Ontario Court of Appeal Allows $1.5 Million in Punitive Damages in Disability Claim

The Ontario Court of Appeal, in December of 2023, upheld a jury award of $1.5 million in punitive damages against Sun Life in a claim for unfair treatment of an applicant seeking disability benefits. 1 At trial before a jury, the plaintiff was awarded lost disability benefits of $220,000, aggravated damages of $40,000 and full costs of the 22 day trial of approximately $1 million. 2 She also was awarded a declaration that she, at trial, was totally disabled as such term was defined in the policy.

The issue on appeal was the award of punitive damages. Blue Cross also sought leave to appeal, as is required, on the issue of costs alone. Both appeals were dismissed.

The case arose through a group disability policy provided through the plaintiff’s employment with Compass Group Canada which provided her services to Humber River Hospital.

The plaintiff had suffered a stroke at age 38, while she was exercising in October of 2013. She was paid short term disability benefits until January 2014. She was denied then denied these benefits, a decision which she successfully appealed internally. She was then allowed benefits to March 7, 2014 for a total short term period of 30 weeks.

She then applied for long-term disability. The policy contained the usual “own occupation” test for 2 years and subsequently “any occupation” test. The plaintiff received the first two years without issue. Following the 2 year threshold, she was denied the “any occupation” benefits. She appealed, internally again, the denial of these benefits at two such internal levels. She then sued.

The essential submission of Blue Cross was that it acted in good faith when it denied the claim and that “it has a right to be wrong”. The issue on this question centered on the factual foundation of the award, as found by the jury, that was wrong and that it had committed a good faith error. The Court of Appeal also noted that Blue Cross failed to call as witnesses all but one of the persons considering the internal appeals on the denial of benefits.

The record, the appellate court, was replete with evidence to support the award of punitive damages. 3 These included:

  1. Blue Cross relied upon medical opinions from general practitioners which it knew or ought to have known that they were incorrect;

  2. It selectively chose evidence to support the denial and ignored contrary medical evidence. One such detail was that a report from a Dr. Knox, an external reviewer, which stated “I don’t believe she can return to work at this time, even on a part-time basis”. This statement was omitted from the review;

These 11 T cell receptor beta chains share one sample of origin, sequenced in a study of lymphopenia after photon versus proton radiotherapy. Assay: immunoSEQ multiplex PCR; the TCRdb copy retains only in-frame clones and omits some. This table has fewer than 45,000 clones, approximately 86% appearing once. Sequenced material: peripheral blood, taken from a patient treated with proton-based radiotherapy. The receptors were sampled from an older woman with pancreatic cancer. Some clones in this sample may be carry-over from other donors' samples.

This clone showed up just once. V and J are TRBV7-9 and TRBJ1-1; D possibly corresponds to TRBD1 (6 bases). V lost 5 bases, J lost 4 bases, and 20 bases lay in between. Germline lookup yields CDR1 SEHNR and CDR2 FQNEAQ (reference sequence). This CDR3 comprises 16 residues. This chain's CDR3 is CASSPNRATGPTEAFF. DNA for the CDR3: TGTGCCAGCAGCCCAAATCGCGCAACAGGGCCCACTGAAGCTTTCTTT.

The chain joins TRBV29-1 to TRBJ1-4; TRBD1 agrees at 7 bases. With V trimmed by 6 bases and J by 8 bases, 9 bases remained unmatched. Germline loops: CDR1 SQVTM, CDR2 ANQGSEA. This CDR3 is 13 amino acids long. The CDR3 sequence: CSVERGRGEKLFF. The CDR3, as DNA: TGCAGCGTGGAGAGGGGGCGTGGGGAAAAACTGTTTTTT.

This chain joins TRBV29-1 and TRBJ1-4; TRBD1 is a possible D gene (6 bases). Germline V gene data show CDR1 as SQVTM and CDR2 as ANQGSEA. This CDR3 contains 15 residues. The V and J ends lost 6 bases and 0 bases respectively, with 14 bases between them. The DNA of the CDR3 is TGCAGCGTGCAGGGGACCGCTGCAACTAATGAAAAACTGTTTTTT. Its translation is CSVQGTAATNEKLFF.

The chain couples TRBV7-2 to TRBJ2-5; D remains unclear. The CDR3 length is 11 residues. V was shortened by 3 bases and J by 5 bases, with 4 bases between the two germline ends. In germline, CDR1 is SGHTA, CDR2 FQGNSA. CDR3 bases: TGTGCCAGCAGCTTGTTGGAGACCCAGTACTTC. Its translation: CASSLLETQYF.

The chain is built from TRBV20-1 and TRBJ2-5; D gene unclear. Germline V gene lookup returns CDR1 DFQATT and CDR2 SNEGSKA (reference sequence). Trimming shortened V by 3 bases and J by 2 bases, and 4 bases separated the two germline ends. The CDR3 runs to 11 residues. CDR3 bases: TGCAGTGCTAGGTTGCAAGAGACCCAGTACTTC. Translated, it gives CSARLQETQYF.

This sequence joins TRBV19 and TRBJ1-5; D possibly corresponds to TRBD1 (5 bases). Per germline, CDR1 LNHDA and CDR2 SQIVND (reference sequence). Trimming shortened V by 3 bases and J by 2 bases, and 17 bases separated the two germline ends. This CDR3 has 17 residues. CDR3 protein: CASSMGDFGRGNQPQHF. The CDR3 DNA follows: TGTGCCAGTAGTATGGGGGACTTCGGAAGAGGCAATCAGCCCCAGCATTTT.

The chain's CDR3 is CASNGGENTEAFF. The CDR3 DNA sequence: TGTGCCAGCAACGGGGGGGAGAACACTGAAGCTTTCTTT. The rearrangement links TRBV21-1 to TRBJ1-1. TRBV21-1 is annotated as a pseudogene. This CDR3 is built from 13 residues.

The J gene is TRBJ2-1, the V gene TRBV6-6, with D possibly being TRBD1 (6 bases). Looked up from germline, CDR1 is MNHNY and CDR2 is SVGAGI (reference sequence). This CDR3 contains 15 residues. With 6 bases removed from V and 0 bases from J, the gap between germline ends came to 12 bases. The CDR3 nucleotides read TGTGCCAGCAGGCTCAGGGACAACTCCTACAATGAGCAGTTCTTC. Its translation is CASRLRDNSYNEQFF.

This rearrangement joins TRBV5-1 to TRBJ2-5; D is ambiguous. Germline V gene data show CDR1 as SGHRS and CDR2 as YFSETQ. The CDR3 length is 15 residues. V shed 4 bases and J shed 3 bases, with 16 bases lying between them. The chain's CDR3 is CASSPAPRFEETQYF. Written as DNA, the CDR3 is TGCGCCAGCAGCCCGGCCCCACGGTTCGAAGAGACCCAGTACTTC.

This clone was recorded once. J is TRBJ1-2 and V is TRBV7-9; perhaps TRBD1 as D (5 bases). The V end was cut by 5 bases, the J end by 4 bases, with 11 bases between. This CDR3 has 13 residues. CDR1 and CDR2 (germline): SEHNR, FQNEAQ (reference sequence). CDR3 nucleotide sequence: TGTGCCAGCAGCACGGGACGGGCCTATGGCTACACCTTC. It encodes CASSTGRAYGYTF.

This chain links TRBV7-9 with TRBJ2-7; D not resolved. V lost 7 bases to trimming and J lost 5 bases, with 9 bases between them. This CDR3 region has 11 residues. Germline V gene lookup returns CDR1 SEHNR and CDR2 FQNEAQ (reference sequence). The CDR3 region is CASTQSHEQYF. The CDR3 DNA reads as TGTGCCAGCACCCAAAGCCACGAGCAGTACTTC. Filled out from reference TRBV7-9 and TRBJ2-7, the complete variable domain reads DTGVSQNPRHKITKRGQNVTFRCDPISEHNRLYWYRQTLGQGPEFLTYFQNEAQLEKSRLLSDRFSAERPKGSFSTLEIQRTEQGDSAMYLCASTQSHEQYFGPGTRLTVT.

3. The insurer sought an independent medical examination for the first time two and one-half years after the stroke;

  4. Having received this report, it distorted its conclusion to support the denial decision;

  5. It “persisted in distorting Dr. Kane’s and Ms. Kresak’s reports even when counsel for the plaintiff drew these errors to its attention. 4

The Court of Appeal saw such evidence supportive of the bad faith conduct of Blue Cross:

Overall, we see repeated instances of the Blue Cross team ignoring information, misinterpreting experts’ reports, and relying on the ill-informed advice of their contracted doctors to deny benefits. In effect, they created a closed loop of information that ignored contrary information and created a counter-narrative based on their misinterpretation of the relevant data. This is a pattern of misconduct that, at best, shows reckless indifference to its duty to consider the respondent’s claim in good faith and conduct a good faith investigation, and at worst, demonstrates a deliberate strategy to wrongfully deny her benefits, regardless of the evidence that demonstrated an entitlement.

[31]      These examples or any combination offer a sufficient basis to award punitive damages. Jurors could have concluded that Blue Cross was not just cavalier in treating the respondent’s claim but that it undertook a deliberate strategy to wrongfully deny her the benefits she was entitled to under the policy. The fact that Blue Cross failed to call the critical witnesses to provide the context about their handling of the file could further serve to support a finding that the conduct was deliberate.

As to the quantum awarded, the court also observed that there was ample evidence to show that such conduct was systemic within the company, which added reinforcement for the award.

On the issue of costs, the Court of Appeal did grant leave on this as a discrete issue as it agreed that there should not be a general rule that full costs should follow a successful disability award. However, it then determined that full costs should be allowed, given the conduct of the insurer and allowed this in the sum as awarded.

A full review of similar awards of aggravated and punitive damages in this context of a claim against an insurer for bad faith conduct in the claim process is found here.

  1. Baker v Blue Cross
  2. The issue of a jury trial in a case against an insurer is unusual. The plaintiff moved unsuccessfully to strike the jury notice due to delay during the pandemic as no juries were then allowed. The reasons are here.
  3. These are detailed in para 28 of the decision.
  4. Dr. Kane was the consulting neuro-psychologist and Ms. Kresak was the author of a Transferable Skills Analysis report

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